Feeding the beast
The appetite for Jane Austen-adjacent content never seems to flag, at least in the Anglophiliac precincts of PBS.
If you ate up Season Two of Sanditon and can’t wait until the airing of Season Three, you have yet more to look forward to: Last week, the network announced that Masterpiece is developing a four-hour adaptation of Gill Hornby’s 2020 novel Miss Austen, with a script by Scottish screenwriter Andrea Gibb.
The book centers on the elder Austen sister, Cassandra, offering an explanation for her mysterious – and, among Janeites, much-lamented – decision to burn most of Jane’s letters before her own death. (Unlike the 2007 biopic Miss Austen Regrets, which also aired on PBS, Hornby's Miss Austen is clearly fictional, although it makes use of the established facts about the Austen sisters' lives.)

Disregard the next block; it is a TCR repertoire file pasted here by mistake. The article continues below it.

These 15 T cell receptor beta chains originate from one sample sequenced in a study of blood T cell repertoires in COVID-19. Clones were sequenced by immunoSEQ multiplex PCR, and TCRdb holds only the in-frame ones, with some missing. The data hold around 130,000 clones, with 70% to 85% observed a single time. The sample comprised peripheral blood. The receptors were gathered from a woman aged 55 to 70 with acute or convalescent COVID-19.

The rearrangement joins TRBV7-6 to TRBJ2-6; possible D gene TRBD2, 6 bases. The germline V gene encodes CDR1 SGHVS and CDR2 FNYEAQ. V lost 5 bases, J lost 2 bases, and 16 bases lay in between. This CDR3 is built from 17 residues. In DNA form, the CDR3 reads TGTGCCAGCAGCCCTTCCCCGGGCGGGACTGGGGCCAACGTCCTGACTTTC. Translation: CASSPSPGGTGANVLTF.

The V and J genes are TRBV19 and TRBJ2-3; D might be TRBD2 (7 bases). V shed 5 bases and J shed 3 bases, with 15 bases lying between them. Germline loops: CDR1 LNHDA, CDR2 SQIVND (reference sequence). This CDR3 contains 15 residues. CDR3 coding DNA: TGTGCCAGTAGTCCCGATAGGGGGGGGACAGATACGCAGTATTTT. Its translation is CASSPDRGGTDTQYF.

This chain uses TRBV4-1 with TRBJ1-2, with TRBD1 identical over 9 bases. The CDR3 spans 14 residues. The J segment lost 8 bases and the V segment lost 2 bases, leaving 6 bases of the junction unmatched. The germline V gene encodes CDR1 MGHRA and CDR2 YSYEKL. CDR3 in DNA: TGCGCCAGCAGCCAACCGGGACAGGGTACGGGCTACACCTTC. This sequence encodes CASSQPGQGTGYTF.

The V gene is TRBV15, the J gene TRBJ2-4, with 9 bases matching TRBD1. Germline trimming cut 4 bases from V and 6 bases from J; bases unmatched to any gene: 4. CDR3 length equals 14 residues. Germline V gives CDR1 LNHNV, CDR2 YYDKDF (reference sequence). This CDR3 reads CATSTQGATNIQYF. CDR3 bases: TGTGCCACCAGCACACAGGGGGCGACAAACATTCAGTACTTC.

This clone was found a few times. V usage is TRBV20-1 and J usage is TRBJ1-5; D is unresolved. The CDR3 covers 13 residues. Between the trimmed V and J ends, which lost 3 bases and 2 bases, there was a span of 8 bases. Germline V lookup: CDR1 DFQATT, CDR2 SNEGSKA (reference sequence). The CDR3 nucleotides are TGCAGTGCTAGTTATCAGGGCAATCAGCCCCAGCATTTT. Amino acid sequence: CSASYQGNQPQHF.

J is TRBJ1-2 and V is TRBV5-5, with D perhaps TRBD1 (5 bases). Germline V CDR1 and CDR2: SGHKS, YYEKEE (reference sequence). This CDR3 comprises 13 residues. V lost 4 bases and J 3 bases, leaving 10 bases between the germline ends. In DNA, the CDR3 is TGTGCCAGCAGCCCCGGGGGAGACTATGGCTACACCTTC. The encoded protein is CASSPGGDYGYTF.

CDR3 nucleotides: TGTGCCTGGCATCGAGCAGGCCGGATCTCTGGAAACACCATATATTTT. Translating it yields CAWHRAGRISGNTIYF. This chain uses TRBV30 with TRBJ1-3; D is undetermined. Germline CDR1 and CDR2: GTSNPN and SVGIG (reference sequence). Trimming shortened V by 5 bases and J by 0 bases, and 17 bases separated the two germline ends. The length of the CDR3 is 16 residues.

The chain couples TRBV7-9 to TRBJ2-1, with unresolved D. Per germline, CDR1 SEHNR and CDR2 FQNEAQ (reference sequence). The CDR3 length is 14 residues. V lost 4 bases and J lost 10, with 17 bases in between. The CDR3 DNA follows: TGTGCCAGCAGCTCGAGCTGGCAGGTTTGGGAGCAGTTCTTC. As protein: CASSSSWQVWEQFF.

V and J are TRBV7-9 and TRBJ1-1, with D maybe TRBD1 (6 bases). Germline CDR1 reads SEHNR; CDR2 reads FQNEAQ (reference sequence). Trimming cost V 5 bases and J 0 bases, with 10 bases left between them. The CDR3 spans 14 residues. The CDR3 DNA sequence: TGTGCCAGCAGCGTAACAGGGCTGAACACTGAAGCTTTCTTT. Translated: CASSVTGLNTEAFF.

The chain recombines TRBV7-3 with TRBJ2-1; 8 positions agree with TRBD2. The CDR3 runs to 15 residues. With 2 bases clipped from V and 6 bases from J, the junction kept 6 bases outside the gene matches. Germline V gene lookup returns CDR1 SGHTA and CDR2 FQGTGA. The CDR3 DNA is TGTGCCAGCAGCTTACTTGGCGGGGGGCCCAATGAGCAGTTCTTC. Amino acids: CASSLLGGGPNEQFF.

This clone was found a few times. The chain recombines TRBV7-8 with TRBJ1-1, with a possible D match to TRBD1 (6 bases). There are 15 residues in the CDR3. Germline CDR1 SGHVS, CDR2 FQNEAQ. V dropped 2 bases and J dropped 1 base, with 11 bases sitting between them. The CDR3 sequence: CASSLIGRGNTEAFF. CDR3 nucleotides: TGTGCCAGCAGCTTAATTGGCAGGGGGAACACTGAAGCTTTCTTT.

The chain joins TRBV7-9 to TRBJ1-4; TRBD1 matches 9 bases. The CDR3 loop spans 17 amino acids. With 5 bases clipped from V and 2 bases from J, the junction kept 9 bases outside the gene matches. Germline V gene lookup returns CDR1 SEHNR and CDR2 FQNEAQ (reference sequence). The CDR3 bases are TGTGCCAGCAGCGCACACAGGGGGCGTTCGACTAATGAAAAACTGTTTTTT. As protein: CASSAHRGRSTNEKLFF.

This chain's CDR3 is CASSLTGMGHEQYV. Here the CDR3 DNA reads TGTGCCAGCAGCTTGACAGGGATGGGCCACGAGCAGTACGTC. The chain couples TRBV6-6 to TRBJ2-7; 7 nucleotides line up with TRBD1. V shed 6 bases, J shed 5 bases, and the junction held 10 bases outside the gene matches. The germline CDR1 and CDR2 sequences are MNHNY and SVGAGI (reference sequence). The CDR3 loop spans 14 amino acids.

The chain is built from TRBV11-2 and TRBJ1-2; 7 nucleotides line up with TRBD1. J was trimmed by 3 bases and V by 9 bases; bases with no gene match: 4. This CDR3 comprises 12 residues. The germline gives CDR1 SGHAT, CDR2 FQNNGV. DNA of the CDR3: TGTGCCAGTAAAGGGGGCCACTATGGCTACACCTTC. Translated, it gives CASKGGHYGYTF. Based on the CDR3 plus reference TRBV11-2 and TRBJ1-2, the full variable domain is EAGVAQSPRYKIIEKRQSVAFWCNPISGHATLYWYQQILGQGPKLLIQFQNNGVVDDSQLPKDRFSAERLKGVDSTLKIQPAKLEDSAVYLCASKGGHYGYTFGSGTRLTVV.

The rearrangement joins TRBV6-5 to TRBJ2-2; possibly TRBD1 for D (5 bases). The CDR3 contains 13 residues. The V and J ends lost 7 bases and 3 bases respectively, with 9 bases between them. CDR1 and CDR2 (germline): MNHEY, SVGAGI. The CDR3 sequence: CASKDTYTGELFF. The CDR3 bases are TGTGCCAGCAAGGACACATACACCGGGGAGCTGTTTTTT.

Miss Austen was much praised by the famous and well-connected -- its Amazon page features blurbs from such prominent Austen scholars as Claire Tomalin and the late Deirdre Le Faye -- and apparently it did well enough that Hornby has just published another Austen-themed novel, Godmersham Park, this one focused on Anne Sharpe, the governess who became a close friend of Jane Austen.
For me, however, Miss Austen was . . . meh. Bland. Nothing special.
Still, as blog readers know, that will absolutely not prevent me from marking my calendar for the adaptation. It isn’t only at PBS that the appetite for Jane Austen-adjacent content never flags.